5 Reasons Why SMEs Struggle To Stay In Business (And 5 Tips To Stay Afloat)
As we enter a new decade, 58% of small businesses in the UK anticipate a plateau, or for their SMEs to struggle to stay in business. Only 1 in 4 predict to see growth. But not everything is bad news, here we also provide 5 tips that businesses can use to stay afloat in the digital era.
A new report, which surveyed 1,000 small business owners and sole traders across the country has been carried out by financial technology experts, Takepayments Limited, unveiling a snapshot of the small business landscape in the UK. It uncovers key challenges for small businesse and tips on how business owners can secure a more consistent cash flow.
Below the report unveils the five biggest reasons why SMEs are struggling to stay afloat in a digital era.
Why SMEs are struggling to stay afloat in a digital era
Needing to chase late payments
Even if you are a business to consumer (B2C) company, the likelihood is you will still need to manage some partnerships and affiliations with suppliers etc. Perhaps you are providing a service or a product to another business and therefore, charging for the exchange. One worrying issue for small businesses that have to deal in a B2B scenario, is waiting for others to pay their invoices for the sale of your goods/service.
Whilst wanting to maintain a positive working relationship between your business and theirs, when people do not pay their invoice on time, it leaves you short-handed for that months revenue and cash flow can become tight.
46% of small businesses have admitted to consistently needing to chase late payments with over half of them claiming that late payments have a worrying impact on cash flow.
The Uncertainty of Invoicing
As a small business, you do not have the luxury of sending all your money related tasks to the tax & finance department and will most likely have to do this yourself, unless you have someone externally handling all your businesses finance.
For those running a small business, well over half (63%) claim that they are “self-taught” about tax and invoicing. All whilst, 39% say that they aren’t confident using online banking for work. Struggling to invoice effectively can result in a much slower process of receiving money, especially if the invoice needs to be amended and sent back to the supplier or there are important details missing.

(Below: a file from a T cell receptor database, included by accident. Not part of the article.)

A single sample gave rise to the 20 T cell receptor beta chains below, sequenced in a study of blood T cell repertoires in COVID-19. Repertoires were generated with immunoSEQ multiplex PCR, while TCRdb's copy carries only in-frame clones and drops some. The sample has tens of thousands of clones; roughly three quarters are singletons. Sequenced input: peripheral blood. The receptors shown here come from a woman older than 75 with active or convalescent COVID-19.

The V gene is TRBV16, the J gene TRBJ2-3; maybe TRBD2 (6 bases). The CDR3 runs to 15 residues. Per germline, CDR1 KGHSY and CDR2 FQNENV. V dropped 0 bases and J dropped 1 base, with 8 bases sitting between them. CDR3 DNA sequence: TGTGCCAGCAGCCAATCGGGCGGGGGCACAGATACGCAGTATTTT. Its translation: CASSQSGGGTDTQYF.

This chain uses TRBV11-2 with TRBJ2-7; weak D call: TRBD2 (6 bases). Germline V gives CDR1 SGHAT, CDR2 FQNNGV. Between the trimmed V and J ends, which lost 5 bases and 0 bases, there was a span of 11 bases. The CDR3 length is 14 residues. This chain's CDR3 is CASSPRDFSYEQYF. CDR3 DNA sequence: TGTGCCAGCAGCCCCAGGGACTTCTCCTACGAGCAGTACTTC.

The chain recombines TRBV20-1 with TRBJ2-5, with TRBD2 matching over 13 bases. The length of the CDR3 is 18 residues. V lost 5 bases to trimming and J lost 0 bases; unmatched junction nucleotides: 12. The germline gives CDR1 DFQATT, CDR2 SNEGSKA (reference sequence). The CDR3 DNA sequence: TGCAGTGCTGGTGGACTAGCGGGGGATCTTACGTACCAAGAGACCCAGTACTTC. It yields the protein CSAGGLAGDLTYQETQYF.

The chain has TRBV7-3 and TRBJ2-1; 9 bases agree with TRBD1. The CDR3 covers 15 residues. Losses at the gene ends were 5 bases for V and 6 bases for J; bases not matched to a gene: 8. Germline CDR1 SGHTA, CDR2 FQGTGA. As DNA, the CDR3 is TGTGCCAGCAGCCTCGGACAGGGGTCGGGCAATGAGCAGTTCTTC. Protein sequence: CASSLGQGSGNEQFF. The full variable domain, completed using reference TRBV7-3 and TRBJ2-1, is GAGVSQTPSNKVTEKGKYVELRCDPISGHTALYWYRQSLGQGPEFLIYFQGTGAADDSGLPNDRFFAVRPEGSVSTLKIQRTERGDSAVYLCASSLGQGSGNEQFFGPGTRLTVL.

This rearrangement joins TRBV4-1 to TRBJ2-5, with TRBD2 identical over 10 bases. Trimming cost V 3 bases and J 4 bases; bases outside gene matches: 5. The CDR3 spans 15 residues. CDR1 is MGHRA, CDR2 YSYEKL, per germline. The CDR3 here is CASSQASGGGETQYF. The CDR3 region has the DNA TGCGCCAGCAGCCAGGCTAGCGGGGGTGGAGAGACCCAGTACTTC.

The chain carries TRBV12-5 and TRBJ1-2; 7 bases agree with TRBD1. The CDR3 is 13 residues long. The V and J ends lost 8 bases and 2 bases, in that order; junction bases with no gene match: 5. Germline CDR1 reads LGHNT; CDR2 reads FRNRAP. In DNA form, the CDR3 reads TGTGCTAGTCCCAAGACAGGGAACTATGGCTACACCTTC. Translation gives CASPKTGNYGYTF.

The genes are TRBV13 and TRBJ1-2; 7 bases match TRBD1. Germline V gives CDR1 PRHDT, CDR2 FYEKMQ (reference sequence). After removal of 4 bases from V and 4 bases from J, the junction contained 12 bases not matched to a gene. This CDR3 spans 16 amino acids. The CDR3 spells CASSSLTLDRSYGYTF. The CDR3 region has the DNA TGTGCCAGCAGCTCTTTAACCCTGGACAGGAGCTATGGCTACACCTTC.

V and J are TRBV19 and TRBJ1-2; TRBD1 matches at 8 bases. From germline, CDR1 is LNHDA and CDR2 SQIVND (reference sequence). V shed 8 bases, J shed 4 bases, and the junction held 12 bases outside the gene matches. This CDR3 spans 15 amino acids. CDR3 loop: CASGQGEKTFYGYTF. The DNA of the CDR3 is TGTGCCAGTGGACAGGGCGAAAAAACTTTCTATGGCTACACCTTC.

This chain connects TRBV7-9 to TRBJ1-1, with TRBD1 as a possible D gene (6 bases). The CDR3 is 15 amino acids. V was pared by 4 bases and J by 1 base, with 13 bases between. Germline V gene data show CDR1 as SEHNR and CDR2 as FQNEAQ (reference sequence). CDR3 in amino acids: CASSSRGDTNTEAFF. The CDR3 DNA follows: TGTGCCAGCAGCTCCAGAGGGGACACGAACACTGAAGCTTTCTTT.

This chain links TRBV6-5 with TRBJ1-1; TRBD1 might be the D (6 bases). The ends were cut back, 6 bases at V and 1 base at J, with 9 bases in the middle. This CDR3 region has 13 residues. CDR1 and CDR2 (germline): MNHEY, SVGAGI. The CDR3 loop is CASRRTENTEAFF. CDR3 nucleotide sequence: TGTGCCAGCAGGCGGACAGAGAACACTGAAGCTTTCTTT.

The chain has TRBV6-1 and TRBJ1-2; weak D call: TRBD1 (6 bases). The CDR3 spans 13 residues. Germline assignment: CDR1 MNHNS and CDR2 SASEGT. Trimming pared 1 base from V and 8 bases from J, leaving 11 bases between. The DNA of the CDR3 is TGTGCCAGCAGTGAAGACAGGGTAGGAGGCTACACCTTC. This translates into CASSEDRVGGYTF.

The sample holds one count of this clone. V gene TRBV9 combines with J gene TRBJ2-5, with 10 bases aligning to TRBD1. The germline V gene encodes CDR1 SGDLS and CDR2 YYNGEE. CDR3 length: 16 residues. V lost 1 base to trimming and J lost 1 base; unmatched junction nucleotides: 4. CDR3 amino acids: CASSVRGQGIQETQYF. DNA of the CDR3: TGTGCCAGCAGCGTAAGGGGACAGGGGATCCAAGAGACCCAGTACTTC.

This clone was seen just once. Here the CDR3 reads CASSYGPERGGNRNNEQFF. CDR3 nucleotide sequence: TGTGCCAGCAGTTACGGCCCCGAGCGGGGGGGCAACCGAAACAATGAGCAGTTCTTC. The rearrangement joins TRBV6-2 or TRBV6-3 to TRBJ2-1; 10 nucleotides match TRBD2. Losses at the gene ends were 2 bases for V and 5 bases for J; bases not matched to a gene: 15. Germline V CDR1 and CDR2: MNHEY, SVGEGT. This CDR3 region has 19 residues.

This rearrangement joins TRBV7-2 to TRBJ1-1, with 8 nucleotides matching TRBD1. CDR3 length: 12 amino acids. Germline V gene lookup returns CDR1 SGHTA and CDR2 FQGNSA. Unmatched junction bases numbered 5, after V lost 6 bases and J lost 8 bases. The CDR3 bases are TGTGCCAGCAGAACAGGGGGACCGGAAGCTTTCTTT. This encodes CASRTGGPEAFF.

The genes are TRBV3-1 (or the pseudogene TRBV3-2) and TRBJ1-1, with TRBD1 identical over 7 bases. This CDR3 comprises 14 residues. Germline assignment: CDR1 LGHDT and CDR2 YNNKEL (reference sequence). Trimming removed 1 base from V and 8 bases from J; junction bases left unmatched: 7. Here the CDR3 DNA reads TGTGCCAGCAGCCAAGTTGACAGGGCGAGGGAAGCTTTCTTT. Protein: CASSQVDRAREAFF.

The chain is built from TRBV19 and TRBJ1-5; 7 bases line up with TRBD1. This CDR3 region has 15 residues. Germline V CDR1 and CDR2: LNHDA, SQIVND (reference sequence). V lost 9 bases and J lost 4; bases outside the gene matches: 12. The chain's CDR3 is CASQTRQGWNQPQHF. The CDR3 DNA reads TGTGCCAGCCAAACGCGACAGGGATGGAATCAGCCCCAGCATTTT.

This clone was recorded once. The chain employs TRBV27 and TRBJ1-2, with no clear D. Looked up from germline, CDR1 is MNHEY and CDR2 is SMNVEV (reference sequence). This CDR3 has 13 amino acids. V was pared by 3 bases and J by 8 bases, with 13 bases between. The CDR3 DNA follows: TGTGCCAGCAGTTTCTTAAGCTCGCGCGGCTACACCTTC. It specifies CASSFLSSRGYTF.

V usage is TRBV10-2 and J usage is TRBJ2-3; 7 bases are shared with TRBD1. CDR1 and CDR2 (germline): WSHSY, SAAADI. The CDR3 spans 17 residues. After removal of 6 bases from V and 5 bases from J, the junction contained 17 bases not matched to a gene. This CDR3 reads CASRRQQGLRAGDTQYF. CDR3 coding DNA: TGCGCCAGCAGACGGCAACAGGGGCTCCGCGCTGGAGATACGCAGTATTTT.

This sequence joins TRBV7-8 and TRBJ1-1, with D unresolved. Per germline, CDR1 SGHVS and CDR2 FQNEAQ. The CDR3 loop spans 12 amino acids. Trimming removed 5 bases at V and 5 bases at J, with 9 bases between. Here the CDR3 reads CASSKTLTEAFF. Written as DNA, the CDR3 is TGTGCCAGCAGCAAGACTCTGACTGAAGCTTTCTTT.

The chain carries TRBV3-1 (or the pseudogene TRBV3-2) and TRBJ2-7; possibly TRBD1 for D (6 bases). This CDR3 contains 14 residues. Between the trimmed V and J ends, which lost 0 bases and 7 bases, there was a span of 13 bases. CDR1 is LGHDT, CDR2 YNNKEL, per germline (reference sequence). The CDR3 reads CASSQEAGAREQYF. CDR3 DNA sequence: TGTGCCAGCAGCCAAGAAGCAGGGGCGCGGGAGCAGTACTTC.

Therefore, it will come at no surprise that the better part of half (45%) of business owners say that finding funding to grow their business is holding it back.
Little to no tech support
Over half of SME’s have claimed that they have little to no tech support, and are having to figure things out for themselves as they go along. Unlike a larger corporate who have entire teams to solve all types of IT or development issues, they must press on and do what they can with limited knowledge.
With 47% having a lack in website creation and management skills, it is apparent that it is one of the key problems that is holding small business owners back in a digital era, where consumers expect to be able to find everything they need in the click of a finger.
From issues with having poor WI-FI in their business location (39%) to struggling with online competition (45%), SME’s are now expected to be tech guru’s to stay in business.
The fear of a cashless society
Digital payment systems such as EPOS and pin machines are an expected method of payment to consumers now, with contactless limits getting higher and minimum spend becoming lower, there is a burden and expectation for small businesses to support the payment process of a becoming cashless society.